After making his mark with realistic flicks like Chandni Bar, Page-3, Corporate and Traffic Signal which portrayed the underbelly of dance bars, high society, boardrooms and the streets respectively, Bhandarkar has repeated his realism feat, this time with the glittery world of fashion. With scenes inspired by real life events, a la Carol Gracias’ wardrobe malfunction and Gitanjali Nagpal’s sad fate, Fashion is a worthy film.
Following her idol supermodel Shonali (Kangana), Meghna (Chopra) arrives in Mumbai from Chandigarh to make it big in modeling. Her confidence soon gives her too much success too soon when she loses herself and hits downturn. By then, Shonali is already down into drugs and begging on streets. And there is a struggling model and free spirit Janet (Mugdha). The following drama is about Meghna pulling her life together.
Going by his earlier flicks, Madhur Bhandarkar portrays strange relationships again; with gay designers, model coordinators playing the contract muddle, changing attitudes with changing fortunes, power abuse by a leading design house, accusations of stealing designs and lecherous socialites amongst others. Fashion’s biggest enemy, as is with realistic flicks is its predictability giving you a feeling as if you knew the story fully!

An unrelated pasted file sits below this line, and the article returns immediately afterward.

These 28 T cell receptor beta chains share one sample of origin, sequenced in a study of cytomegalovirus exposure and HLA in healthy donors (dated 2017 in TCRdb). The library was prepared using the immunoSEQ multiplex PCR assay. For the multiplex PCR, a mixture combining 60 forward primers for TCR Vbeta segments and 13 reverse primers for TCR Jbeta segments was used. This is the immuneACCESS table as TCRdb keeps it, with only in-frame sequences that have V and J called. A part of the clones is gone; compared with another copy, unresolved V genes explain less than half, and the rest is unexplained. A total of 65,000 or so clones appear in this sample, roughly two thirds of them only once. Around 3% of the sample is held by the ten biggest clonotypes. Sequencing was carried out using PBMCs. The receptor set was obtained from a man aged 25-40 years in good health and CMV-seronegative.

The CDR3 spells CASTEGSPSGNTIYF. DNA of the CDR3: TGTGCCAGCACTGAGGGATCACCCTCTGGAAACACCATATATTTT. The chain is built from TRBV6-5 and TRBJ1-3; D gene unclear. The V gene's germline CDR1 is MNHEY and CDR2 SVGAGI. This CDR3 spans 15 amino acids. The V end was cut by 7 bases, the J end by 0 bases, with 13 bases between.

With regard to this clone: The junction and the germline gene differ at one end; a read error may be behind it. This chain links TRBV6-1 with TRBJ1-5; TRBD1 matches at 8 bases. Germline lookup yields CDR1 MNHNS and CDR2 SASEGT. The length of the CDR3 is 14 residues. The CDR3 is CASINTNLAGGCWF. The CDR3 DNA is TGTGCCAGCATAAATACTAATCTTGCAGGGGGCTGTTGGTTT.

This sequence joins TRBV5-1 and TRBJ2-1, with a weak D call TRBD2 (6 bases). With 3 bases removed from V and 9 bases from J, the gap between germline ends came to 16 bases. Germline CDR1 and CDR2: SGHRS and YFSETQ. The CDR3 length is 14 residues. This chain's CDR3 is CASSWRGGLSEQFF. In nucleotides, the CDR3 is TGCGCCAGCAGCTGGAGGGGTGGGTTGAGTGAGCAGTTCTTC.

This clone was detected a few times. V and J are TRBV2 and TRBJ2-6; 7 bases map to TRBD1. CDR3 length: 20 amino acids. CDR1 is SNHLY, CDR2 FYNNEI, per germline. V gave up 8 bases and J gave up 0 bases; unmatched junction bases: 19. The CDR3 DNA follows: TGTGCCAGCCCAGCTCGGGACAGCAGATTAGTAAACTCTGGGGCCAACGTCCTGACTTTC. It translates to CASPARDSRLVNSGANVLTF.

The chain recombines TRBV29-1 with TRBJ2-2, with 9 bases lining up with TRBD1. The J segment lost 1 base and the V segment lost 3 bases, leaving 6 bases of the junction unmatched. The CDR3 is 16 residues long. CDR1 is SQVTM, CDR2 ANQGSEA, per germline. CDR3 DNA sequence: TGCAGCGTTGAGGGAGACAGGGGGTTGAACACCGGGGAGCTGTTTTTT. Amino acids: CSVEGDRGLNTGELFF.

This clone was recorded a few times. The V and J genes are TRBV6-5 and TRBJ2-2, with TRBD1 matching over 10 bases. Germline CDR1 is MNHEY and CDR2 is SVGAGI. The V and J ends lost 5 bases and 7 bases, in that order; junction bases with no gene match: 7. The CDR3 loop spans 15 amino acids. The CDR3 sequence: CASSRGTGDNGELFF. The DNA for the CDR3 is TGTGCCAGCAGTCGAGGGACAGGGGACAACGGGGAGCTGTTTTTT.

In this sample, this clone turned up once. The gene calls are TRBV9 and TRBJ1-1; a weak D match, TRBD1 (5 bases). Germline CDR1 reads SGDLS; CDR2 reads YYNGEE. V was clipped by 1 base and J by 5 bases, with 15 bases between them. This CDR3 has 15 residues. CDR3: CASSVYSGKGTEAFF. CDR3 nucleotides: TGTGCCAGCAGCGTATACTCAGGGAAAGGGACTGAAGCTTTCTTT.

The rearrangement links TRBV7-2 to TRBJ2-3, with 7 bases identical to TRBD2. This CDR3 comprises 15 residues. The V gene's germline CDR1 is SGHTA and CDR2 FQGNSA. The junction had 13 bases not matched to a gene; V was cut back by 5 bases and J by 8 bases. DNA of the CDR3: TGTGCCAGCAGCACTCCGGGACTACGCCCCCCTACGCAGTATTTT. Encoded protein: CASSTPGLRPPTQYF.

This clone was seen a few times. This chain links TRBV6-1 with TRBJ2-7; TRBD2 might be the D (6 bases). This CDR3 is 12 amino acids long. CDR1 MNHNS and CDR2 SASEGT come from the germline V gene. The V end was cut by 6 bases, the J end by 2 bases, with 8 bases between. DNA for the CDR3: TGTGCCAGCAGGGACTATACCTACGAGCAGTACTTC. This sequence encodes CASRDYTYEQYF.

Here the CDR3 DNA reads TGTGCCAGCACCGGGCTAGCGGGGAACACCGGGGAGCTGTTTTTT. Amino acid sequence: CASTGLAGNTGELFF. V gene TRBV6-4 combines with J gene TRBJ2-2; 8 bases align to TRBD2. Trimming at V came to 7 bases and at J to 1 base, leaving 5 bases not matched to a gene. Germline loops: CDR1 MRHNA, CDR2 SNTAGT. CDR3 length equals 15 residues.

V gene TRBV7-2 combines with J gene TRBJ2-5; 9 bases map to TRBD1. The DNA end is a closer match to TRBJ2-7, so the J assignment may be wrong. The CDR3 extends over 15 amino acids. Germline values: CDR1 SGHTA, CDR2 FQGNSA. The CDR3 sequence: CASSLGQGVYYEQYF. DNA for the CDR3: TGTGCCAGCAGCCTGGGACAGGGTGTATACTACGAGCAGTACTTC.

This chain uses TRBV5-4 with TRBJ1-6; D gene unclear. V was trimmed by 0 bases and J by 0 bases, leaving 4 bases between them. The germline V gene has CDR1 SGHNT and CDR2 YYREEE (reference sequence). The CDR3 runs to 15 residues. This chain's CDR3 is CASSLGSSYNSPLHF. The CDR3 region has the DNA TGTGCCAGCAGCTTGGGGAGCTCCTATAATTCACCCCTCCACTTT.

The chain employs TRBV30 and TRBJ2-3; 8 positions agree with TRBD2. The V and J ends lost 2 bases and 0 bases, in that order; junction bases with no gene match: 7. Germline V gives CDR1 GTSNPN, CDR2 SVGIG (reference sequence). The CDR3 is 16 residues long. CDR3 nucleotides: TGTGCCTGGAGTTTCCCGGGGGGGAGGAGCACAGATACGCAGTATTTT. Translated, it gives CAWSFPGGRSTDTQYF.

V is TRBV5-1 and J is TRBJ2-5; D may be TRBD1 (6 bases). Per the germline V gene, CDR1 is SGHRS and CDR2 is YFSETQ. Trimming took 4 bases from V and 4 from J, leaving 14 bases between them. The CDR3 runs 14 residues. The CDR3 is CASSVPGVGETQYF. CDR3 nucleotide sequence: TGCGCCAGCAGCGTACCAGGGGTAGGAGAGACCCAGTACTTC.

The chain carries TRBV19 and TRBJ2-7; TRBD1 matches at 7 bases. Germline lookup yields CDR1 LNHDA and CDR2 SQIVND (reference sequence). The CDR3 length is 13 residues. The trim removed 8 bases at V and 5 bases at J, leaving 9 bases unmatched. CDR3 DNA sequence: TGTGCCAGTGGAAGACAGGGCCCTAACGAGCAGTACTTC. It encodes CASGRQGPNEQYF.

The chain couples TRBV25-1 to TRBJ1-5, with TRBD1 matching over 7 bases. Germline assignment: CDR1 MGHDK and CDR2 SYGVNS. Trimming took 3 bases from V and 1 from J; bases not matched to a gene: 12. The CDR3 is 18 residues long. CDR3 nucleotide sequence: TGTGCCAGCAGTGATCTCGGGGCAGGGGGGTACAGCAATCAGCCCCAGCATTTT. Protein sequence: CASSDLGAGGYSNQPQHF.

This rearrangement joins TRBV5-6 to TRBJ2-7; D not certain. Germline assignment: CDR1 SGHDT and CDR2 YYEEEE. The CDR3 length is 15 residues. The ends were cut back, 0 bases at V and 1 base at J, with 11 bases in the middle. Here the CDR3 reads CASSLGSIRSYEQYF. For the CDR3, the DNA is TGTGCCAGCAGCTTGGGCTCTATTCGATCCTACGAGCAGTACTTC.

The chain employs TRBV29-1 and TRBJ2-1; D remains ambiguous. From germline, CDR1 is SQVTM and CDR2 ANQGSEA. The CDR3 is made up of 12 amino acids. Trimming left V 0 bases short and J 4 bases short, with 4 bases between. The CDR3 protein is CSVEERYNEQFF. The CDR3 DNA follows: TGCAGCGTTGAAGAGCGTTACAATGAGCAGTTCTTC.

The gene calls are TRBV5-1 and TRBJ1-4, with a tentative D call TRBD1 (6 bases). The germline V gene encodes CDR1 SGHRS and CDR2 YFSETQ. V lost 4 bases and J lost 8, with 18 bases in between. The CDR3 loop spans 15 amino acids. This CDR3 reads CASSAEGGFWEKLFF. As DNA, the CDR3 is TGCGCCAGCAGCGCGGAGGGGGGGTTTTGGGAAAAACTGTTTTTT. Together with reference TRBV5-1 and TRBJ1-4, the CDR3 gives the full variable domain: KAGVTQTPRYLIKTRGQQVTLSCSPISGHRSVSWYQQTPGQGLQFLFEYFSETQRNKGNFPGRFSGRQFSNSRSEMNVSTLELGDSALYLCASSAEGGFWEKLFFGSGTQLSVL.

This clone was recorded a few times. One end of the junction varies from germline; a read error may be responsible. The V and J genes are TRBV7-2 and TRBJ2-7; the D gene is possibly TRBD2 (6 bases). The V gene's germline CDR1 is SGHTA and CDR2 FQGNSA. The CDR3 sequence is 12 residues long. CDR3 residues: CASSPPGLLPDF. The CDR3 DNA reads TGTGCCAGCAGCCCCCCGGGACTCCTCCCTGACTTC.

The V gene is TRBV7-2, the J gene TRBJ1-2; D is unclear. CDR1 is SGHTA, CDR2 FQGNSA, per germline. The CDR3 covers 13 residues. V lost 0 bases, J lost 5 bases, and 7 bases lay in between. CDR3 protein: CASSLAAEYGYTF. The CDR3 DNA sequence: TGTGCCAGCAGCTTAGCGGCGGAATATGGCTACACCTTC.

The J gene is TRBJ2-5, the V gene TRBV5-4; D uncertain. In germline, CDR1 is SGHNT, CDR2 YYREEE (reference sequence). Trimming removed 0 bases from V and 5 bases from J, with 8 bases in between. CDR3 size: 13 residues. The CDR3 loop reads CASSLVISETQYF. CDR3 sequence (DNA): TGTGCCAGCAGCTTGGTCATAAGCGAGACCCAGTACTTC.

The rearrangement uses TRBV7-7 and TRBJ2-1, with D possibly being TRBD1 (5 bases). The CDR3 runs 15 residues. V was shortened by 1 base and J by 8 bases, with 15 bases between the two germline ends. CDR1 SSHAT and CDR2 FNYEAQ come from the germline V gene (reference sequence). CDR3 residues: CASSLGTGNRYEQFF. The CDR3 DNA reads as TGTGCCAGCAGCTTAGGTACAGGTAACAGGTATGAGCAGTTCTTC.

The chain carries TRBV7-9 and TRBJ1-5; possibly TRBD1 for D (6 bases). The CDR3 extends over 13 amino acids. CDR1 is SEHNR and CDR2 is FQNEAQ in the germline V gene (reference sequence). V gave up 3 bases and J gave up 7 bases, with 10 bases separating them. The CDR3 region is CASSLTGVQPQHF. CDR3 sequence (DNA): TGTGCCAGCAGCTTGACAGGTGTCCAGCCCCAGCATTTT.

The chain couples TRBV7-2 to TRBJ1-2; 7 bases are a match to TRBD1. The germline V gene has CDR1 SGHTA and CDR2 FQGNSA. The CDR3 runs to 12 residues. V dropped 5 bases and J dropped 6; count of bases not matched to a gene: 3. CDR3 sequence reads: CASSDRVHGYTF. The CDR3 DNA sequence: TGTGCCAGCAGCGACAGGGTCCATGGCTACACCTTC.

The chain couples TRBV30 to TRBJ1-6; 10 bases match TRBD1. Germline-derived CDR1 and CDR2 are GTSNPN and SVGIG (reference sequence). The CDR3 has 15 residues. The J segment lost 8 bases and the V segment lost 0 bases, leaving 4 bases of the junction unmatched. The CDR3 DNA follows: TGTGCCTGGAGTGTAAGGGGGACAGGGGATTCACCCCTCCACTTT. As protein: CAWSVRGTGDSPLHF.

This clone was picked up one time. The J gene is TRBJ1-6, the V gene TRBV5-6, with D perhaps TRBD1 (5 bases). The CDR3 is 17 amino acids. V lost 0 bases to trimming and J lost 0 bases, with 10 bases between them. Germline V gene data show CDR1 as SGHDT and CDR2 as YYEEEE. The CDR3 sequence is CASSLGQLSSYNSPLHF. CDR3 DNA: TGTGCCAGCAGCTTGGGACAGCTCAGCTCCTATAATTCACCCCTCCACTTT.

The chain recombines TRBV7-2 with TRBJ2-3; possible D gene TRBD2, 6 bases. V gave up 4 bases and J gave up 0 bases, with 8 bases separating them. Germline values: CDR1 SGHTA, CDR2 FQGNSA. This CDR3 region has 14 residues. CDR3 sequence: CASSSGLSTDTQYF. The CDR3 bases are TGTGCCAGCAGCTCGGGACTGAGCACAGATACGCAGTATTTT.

Talk of showstoppers and Priyanka Chopra has delivered her career best in a character that transitions from a sweet small town girl to a trample-all bitch to someone desolately lost to rediscovering herself back again. Complimenting the performance are the five distinct looks by stylist Rita Dhody. If at all it doesn’t lift her sagging box office fortunes, this one-time Filmfare winner has just inched closer to a possible second.
Kangana has successfully portrayed a psychopath again; the girl seems to have carved a niche for herself. Yet, her dialog and diction are as poor as ever. Mugdha Godse is a revelation for a first timer. Samir Soni and Ashwin Mushran shine as the gay designers and benefactors of the protagonist. Chak-de girl Chitrashi Rawat too makes a mark in a small role. Music is reasonable with the score feeling too repetitive towards the end.
Timing it to perfection as the Deepawali release, the audience are steadily flocking the screens. But as you near the end of the 150 minute run time, replete with overused terms like ‘show-stopper’ et al, you can sense the restlessness of the audience. In the end, barring a few clichés, it leaves with a sense that you got your money’s worth. But you are left wondering why in the censor’s wisdom was this certified an adult movie!
Rating: 6/10 – Bhandarkar delivers again! Priyanka Chopra is a real showstopper!